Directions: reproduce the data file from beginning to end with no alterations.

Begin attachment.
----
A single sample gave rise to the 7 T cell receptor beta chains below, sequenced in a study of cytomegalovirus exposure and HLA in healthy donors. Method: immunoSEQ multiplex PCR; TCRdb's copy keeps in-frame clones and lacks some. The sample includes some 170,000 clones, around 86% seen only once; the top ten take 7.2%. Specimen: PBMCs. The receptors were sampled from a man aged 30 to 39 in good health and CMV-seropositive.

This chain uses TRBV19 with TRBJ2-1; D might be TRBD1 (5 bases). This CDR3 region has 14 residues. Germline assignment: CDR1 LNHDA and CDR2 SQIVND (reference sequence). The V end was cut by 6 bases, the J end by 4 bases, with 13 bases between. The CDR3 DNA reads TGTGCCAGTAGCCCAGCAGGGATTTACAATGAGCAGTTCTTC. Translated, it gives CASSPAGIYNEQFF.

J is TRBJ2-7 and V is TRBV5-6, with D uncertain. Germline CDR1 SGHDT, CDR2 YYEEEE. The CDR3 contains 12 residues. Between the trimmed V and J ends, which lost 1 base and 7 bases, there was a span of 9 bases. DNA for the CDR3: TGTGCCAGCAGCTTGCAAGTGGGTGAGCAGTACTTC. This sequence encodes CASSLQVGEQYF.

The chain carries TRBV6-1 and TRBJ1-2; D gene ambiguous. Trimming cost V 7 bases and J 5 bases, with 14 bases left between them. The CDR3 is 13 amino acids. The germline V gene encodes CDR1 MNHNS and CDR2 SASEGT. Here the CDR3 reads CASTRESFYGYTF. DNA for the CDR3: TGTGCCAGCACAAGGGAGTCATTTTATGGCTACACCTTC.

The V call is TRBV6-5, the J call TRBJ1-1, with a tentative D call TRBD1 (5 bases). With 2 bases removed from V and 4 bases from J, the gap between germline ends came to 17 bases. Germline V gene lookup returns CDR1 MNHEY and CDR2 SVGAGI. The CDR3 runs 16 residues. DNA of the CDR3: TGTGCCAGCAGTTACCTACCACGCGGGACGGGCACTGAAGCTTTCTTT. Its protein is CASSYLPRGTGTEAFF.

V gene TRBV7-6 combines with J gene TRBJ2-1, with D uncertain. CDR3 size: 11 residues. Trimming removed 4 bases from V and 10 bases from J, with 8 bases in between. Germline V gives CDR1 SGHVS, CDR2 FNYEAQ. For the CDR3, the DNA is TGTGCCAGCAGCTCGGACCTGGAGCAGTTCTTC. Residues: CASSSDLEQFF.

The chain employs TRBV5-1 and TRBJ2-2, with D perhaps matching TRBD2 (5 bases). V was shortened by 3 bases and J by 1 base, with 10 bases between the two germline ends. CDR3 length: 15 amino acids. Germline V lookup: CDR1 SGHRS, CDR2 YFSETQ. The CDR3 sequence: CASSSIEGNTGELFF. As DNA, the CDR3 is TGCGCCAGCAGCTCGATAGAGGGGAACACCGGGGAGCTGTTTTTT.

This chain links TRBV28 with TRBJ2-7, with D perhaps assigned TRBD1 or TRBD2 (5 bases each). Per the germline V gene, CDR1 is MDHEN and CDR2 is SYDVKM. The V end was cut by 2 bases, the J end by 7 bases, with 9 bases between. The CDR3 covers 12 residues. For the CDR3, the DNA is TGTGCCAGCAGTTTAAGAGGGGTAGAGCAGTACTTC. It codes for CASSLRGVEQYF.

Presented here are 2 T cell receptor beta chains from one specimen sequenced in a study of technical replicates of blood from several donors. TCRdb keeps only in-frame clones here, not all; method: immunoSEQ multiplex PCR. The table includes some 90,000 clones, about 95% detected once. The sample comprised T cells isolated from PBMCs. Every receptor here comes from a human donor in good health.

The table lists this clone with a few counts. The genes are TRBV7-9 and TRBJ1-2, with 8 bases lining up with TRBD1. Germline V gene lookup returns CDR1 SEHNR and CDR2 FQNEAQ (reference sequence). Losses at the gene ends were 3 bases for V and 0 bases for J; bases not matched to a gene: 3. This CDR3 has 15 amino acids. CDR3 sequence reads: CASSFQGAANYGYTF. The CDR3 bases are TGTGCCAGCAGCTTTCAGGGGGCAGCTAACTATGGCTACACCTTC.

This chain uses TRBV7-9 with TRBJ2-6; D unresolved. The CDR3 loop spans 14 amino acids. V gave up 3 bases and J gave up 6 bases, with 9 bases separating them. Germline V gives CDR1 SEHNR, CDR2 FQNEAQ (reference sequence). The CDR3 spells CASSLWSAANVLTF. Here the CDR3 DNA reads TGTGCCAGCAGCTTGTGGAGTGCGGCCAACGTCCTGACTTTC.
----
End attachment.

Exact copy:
A single sample gave rise to the 7 T cell receptor beta chains below, sequenced in a study of cytomegalovirus exposure and HLA in healthy donors. Method: immunoSEQ multiplex PCR; TCRdb's copy keeps in-frame clones and lacks some. The sample includes some 170,000 clones, around 86% seen only once; the top ten take 7.2%. Specimen: PBMCs. The receptors were sampled from a man aged 30 to 39 in good health and CMV-seropositive.

This chain uses TRBV19 with TRBJ2-1; D might be TRBD1 (5 bases). This CDR3 region has 14 residues. Germline assignment: CDR1 LNHDA and CDR2 SQIVND (reference sequence). The V end was cut by 6 bases, the J end by 4 bases, with 13 bases between. The CDR3 DNA reads TGTGCCAGTAGCCCAGCAGGGATTTACAATGAGCAGTTCTTC. Translated, it gives CASSPAGIYNEQFF.

J is TRBJ2-7 and V is TRBV5-6, with D uncertain. Germline CDR1 SGHDT, CDR2 YYEEEE. The CDR3 contains 12 residues. Between the trimmed V and J ends, which lost 1 base and 7 bases, there was a span of 9 bases. DNA for the CDR3: TGTGCCAGCAGCTTGCAAGTGGGTGAGCAGTACTTC. This sequence encodes CASSLQVGEQYF.

The chain carries TRBV6-1 and TRBJ1-2; D gene ambiguous. Trimming cost V 7 bases and J 5 bases, with 14 bases left between them. The CDR3 is 13 amino acids. The germline V gene encodes CDR1 MNHNS and CDR2 SASEGT. Here the CDR3 reads CASTRESFYGYTF. DNA for the CDR3: TGTGCCAGCACAAGGGAGTCATTTTATGGCTACACCTTC.

The V call is TRBV6-5, the J call TRBJ1-1, with a tentative D call TRBD1 (5 bases). With 2 bases removed from V and 4 bases from J, the gap between germline ends came to 17 bases. Germline V gene lookup returns CDR1 MNHEY and CDR2 SVGAGI. The CDR3 runs 16 residues. DNA of the CDR3: TGTGCCAGCAGTTACCTACCACGCGGGACGGGCACTGAAGCTTTCTTT. Its protein is CASSYLPRGTGTEAFF.

V gene TRBV7-6 combines with J gene TRBJ2-1, with D uncertain. CDR3 size: 11 residues. Trimming removed 4 bases from V and 10 bases from J, with 8 bases in between. Germline V gives CDR1 SGHVS, CDR2 FNYEAQ. For the CDR3, the DNA is TGTGCCAGCAGCTCGGACCTGGAGCAGTTCTTC. Residues: CASSSDLEQFF.

The chain employs TRBV5-1 and TRBJ2-2, with D perhaps matching TRBD2 (5 bases). V was shortened by 3 bases and J by 1 base, with 10 bases between the two germline ends. CDR3 length: 15 amino acids. Germline V lookup: CDR1 SGHRS, CDR2 YFSETQ. The CDR3 sequence: CASSSIEGNTGELFF. As DNA, the CDR3 is TGCGCCAGCAGCTCGATAGAGGGGAACACCGGGGAGCTGTTTTTT.

This chain links TRBV28 with TRBJ2-7, with D perhaps assigned TRBD1 or TRBD2 (5 bases each). Per the germline V gene, CDR1 is MDHEN and CDR2 is SYDVKM. The V end was cut by 2 bases, the J end by 7 bases, with 9 bases between. The CDR3 covers 12 residues. For the CDR3, the DNA is TGTGCCAGCAGTTTAAGAGGGGTAGAGCAGTACTTC. It codes for CASSLRGVEQYF.

Presented here are 2 T cell receptor beta chains from one specimen sequenced in a study of technical replicates of blood from several donors. TCRdb keeps only in-frame clones here, not all; method: immunoSEQ multiplex PCR. The table includes some 90,000 clones, about 95% detected once. The sample comprised T cells isolated from PBMCs. Every receptor here comes from a human donor in good health.

The table lists this clone with a few counts. The genes are TRBV7-9 and TRBJ1-2, with 8 bases lining up with TRBD1. Germline V gene lookup returns CDR1 SEHNR and CDR2 FQNEAQ (reference sequence). Losses at the gene ends were 3 bases for V and 0 bases for J; bases not matched to a gene: 3. This CDR3 has 15 amino acids. CDR3 sequence reads: CASSFQGAANYGYTF. The CDR3 bases are TGTGCCAGCAGCTTTCAGGGGGCAGCTAACTATGGCTACACCTTC.

This chain uses TRBV7-9 with TRBJ2-6; D unresolved. The CDR3 loop spans 14 amino acids. V gave up 3 bases and J gave up 6 bases, with 9 bases separating them. Germline V gives CDR1 SEHNR, CDR2 FQNEAQ (reference sequence). The CDR3 spells CASSLWSAANVLTF. Here the CDR3 DNA reads TGTGCCAGCAGCTTGTGGAGTGCGGCCAACGTCCTGACTTTC.